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The Daily Wildcat

The Daily Wildcat


How out-of-state students cope with mental health


Caleb Fetveit hiking in the serene Tucson mountains. He uses hiking to aid in his mental health and combat homesickness. (Photo courtesy of Caleb Fetveit.)

For many out-of-state students, going to college is their first time living away from the familiarities of their hometown. It is easy to miss the favorite coffee shop on the corner, the familiar curve of the road and, most of all, the friends, family and pets that provide comfort like no other. 

Being far from home has its challenges, but these out-of-state students know how to find ways to help the homesickness and tackle mental health struggles. 

“For me, it’s the beach that I miss the most,” Ellie Roth, a junior studying pharmaceutical sciences from San Diego, California, said. 

“You live by the beach your whole life, and you’re like, oh whatever, but then you leave and miss it so much. I really just took it for granted,” Roth said. 

It’s not the same as a walk down the beach, but Roth enjoys walking down Tucson’s Fourth Avenue since it reminds her of walking down Pacific Beach in San Diego, California.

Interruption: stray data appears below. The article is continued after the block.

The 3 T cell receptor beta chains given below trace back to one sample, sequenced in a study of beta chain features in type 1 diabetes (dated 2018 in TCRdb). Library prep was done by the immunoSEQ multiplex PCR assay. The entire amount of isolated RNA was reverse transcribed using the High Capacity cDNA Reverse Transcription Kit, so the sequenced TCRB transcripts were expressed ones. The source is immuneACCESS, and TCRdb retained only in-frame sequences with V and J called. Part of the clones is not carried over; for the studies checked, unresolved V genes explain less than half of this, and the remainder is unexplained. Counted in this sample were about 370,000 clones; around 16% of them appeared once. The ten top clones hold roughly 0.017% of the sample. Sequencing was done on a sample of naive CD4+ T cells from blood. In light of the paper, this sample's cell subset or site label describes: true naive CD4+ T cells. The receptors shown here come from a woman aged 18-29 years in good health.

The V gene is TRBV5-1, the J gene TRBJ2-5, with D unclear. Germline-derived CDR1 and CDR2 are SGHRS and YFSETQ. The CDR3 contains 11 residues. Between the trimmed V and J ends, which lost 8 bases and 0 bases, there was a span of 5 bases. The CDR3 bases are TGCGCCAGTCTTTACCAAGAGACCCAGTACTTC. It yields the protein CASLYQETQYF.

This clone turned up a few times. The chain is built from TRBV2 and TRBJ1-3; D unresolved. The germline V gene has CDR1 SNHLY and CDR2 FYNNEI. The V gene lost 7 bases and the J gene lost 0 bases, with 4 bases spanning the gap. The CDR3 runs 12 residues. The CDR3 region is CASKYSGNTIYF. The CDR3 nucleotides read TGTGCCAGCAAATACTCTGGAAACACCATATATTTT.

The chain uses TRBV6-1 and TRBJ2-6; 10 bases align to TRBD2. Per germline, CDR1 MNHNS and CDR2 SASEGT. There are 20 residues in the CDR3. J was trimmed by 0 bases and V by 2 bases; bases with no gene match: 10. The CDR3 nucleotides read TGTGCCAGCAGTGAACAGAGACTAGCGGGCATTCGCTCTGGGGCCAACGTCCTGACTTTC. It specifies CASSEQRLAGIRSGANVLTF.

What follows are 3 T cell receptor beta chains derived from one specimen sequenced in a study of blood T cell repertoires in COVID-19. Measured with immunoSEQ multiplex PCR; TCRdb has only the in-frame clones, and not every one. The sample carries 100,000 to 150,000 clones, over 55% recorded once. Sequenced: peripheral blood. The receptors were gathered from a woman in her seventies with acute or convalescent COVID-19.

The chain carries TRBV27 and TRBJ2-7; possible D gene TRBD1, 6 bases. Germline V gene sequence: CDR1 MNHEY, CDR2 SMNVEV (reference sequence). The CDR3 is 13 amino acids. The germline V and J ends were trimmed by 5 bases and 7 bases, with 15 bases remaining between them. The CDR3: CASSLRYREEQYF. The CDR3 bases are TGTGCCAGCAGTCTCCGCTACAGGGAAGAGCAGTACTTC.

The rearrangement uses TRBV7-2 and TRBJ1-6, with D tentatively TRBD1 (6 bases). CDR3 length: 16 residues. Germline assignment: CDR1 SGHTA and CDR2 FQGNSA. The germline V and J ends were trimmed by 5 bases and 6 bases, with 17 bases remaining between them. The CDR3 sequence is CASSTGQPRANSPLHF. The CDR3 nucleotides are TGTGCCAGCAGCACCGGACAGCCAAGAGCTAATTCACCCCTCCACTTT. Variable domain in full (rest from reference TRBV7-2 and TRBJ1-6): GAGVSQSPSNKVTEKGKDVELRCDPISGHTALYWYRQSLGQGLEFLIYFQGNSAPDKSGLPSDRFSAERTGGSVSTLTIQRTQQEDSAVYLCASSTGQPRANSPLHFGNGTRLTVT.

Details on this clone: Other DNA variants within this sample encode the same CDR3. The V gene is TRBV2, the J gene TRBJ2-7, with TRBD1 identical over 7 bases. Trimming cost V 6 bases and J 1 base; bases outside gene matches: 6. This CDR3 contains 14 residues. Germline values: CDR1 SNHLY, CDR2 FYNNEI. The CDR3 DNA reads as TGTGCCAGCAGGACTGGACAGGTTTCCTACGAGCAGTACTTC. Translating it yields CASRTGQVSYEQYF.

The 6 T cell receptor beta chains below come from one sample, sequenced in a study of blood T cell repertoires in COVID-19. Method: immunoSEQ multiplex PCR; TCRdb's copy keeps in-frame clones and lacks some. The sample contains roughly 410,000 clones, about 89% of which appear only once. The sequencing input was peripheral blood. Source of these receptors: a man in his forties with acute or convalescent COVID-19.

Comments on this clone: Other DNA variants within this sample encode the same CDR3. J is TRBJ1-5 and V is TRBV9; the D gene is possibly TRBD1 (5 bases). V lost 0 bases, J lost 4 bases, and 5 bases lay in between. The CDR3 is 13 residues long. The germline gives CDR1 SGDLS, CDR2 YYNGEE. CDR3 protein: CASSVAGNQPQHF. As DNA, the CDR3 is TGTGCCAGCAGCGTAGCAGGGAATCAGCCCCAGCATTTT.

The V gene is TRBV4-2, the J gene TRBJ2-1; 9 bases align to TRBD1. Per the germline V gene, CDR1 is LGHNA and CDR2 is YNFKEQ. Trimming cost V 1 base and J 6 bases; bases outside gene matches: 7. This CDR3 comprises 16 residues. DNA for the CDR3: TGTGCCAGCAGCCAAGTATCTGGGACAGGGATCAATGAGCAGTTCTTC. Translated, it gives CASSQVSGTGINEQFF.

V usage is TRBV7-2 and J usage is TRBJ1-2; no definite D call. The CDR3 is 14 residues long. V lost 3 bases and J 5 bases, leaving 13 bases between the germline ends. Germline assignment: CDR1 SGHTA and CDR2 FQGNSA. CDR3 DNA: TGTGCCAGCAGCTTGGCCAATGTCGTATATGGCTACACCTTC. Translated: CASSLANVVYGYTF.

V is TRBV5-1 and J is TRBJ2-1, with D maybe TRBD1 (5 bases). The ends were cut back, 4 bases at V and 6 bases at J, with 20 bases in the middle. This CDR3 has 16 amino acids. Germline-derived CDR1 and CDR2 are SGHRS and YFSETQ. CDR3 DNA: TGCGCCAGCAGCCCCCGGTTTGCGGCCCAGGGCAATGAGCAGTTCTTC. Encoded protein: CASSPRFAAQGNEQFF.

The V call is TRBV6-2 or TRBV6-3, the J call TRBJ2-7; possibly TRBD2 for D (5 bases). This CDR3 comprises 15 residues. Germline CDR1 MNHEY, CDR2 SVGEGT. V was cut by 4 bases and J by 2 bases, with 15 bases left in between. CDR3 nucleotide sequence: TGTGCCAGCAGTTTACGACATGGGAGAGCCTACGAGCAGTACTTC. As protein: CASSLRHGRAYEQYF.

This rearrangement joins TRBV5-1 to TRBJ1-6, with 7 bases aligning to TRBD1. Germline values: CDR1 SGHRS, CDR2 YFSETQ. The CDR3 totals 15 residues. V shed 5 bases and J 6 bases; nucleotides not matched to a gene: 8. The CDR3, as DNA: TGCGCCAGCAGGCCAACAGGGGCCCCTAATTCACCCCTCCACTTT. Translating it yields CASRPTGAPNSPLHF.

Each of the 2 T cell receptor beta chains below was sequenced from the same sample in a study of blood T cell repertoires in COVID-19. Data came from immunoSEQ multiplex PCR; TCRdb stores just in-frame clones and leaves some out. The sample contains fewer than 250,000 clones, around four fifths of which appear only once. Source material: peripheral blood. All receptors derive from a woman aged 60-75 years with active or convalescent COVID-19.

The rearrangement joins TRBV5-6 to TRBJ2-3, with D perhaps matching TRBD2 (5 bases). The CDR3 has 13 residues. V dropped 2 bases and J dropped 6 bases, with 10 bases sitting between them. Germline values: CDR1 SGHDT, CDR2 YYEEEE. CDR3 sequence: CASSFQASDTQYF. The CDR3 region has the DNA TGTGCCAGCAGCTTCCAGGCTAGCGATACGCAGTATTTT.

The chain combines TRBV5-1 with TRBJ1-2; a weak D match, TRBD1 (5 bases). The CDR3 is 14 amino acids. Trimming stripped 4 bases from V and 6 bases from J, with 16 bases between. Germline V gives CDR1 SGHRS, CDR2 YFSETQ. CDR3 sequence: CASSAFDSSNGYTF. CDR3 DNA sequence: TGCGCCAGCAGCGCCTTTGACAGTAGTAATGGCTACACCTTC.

Roth spoke about finding staples that remind someone of their home, like a favorite snack or a playlist. Having these familiar things can ease the homesickness. 

Getting involved in University of Arizona campus student life activities and meeting new people is another suggestion from out-of-state students. 

“Freshman year was really rough since I didn’t know anyone, but as time went on, I made Tucson into my own little home and created my community,” Emily McGowan, a junior studying retailing and consumer science from Los Angeles, California, said. 

McGowan frequently FaceTimes her friends and family back home but doesn’t miss them as much as she used to because of all the friends she now has here. 

“I love Tucson as much as home now because of how involved I am on campus,” McGowan said.

Caleb Fetveit is a junior from Lakeside, Montana, studying environmental science. He misses his three dogs, Rocco, Nilla and Penny, and Montana nature and his family. However, he copes with these dilemmas by surrounding himself with his college community. 

“There’s nothing that can replace the place you’ve grown up your whole life, but shifting your focus from missing things that you can’t have here to the things you can do is very beneficial,” Fetveit said. “Just being with people that make me feel as comfortable as I feel at home, or even more comfortable, honestly.” 

He spends free days hiking throughout Tucson, just as he used to in Montana. 

Mental health can be a struggle, especially without being home. However, there are many ways to find the comforts of home right here at UA.

 Follow Maayan Cohen on Twitter  

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